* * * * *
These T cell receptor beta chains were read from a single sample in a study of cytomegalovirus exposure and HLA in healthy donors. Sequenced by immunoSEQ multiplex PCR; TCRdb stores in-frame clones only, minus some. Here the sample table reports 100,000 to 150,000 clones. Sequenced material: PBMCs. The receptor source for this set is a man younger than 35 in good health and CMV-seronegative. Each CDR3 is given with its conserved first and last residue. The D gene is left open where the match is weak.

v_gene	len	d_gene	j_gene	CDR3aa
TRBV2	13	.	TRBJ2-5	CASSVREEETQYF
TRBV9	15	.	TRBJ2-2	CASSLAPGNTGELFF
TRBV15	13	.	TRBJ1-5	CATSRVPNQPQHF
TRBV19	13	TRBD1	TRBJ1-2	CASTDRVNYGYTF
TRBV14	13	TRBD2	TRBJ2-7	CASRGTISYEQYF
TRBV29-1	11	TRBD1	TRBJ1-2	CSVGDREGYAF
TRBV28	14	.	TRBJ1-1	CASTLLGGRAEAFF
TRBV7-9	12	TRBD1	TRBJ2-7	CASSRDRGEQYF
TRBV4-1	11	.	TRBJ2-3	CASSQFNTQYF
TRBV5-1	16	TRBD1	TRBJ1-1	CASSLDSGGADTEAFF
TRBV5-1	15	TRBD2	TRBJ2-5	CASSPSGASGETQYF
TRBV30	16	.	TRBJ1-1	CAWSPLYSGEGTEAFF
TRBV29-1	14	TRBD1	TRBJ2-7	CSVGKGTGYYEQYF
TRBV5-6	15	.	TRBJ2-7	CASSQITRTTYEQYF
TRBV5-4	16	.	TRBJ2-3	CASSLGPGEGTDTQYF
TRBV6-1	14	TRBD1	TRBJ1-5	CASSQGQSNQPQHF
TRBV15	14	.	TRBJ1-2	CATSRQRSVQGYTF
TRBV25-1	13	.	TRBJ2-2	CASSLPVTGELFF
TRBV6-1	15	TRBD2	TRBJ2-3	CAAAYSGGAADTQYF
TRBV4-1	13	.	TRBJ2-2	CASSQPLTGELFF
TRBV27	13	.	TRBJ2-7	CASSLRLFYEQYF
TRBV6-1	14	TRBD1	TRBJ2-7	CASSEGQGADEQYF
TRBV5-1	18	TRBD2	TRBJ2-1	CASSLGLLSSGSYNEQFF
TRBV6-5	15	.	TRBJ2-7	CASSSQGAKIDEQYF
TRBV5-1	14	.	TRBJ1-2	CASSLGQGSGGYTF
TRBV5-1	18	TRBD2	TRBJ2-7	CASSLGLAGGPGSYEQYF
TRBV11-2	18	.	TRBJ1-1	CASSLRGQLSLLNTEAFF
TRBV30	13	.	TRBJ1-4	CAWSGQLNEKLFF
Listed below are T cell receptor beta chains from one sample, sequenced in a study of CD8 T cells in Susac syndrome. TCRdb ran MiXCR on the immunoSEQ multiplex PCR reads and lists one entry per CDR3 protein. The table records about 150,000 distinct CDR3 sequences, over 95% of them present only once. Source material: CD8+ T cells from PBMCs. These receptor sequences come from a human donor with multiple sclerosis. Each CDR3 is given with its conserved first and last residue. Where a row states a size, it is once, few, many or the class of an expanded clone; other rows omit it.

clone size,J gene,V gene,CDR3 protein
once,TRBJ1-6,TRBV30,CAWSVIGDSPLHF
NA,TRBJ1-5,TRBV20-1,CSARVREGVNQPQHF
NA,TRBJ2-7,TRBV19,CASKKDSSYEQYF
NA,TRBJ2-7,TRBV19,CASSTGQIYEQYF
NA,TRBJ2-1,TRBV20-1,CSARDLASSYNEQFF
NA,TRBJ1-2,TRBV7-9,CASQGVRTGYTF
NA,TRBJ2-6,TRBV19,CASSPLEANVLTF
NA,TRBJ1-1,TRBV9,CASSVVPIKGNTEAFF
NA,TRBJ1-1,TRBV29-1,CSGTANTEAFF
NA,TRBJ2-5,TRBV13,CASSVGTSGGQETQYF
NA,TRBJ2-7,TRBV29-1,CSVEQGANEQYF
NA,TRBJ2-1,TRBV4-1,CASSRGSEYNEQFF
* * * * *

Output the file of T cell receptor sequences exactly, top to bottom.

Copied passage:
These T cell receptor beta chains were read from a single sample in a study of cytomegalovirus exposure and HLA in healthy donors. Sequenced by immunoSEQ multiplex PCR; TCRdb stores in-frame clones only, minus some. Here the sample table reports 100,000 to 150,000 clones. Sequenced material: PBMCs. The receptor source for this set is a man younger than 35 in good health and CMV-seronegative. Each CDR3 is given with its conserved first and last residue. The D gene is left open where the match is weak.

v_gene	len	d_gene	j_gene	CDR3aa
TRBV2	13	.	TRBJ2-5	CASSVREEETQYF
TRBV9	15	.	TRBJ2-2	CASSLAPGNTGELFF
TRBV15	13	.	TRBJ1-5	CATSRVPNQPQHF
TRBV19	13	TRBD1	TRBJ1-2	CASTDRVNYGYTF
TRBV14	13	TRBD2	TRBJ2-7	CASRGTISYEQYF
TRBV29-1	11	TRBD1	TRBJ1-2	CSVGDREGYAF
TRBV28	14	.	TRBJ1-1	CASTLLGGRAEAFF
TRBV7-9	12	TRBD1	TRBJ2-7	CASSRDRGEQYF
TRBV4-1	11	.	TRBJ2-3	CASSQFNTQYF
TRBV5-1	16	TRBD1	TRBJ1-1	CASSLDSGGADTEAFF
TRBV5-1	15	TRBD2	TRBJ2-5	CASSPSGASGETQYF
TRBV30	16	.	TRBJ1-1	CAWSPLYSGEGTEAFF
TRBV29-1	14	TRBD1	TRBJ2-7	CSVGKGTGYYEQYF
TRBV5-6	15	.	TRBJ2-7	CASSQITRTTYEQYF
TRBV5-4	16	.	TRBJ2-3	CASSLGPGEGTDTQYF
TRBV6-1	14	TRBD1	TRBJ1-5	CASSQGQSNQPQHF
TRBV15	14	.	TRBJ1-2	CATSRQRSVQGYTF
TRBV25-1	13	.	TRBJ2-2	CASSLPVTGELFF
TRBV6-1	15	TRBD2	TRBJ2-3	CAAAYSGGAADTQYF
TRBV4-1	13	.	TRBJ2-2	CASSQPLTGELFF
TRBV27	13	.	TRBJ2-7	CASSLRLFYEQYF
TRBV6-1	14	TRBD1	TRBJ2-7	CASSEGQGADEQYF
TRBV5-1	18	TRBD2	TRBJ2-1	CASSLGLLSSGSYNEQFF
TRBV6-5	15	.	TRBJ2-7	CASSSQGAKIDEQYF
TRBV5-1	14	.	TRBJ1-2	CASSLGQGSGGYTF
TRBV5-1	18	TRBD2	TRBJ2-7	CASSLGLAGGPGSYEQYF
TRBV11-2	18	.	TRBJ1-1	CASSLRGQLSLLNTEAFF
TRBV30	13	.	TRBJ1-4	CAWSGQLNEKLFF
Listed below are T cell receptor beta chains from one sample, sequenced in a study of CD8 T cells in Susac syndrome. TCRdb ran MiXCR on the immunoSEQ multiplex PCR reads and lists one entry per CDR3 protein. The table records about 150,000 distinct CDR3 sequences, over 95% of them present only once. Source material: CD8+ T cells from PBMCs. These receptor sequences come from a human donor with multiple sclerosis. Each CDR3 is given with its conserved first and last residue. Where a row states a size, it is once, few, many or the class of an expanded clone; other rows omit it.

clone size,J gene,V gene,CDR3 protein
once,TRBJ1-6,TRBV30,CAWSVIGDSPLHF
NA,TRBJ1-5,TRBV20-1,CSARVREGVNQPQHF
NA,TRBJ2-7,TRBV19,CASKKDSSYEQYF
NA,TRBJ2-7,TRBV19,CASSTGQIYEQYF
NA,TRBJ2-1,TRBV20-1,CSARDLASSYNEQFF
NA,TRBJ1-2,TRBV7-9,CASQGVRTGYTF
NA,TRBJ2-6,TRBV19,CASSPLEANVLTF
NA,TRBJ1-1,TRBV9,CASSVVPIKGNTEAFF
NA,TRBJ1-1,TRBV29-1,CSGTANTEAFF
NA,TRBJ2-5,TRBV13,CASSVGTSGGQETQYF
NA,TRBJ2-7,TRBV29-1,CSVEQGANEQYF
NA,TRBJ2-1,TRBV4-1,CASSRGSEYNEQFF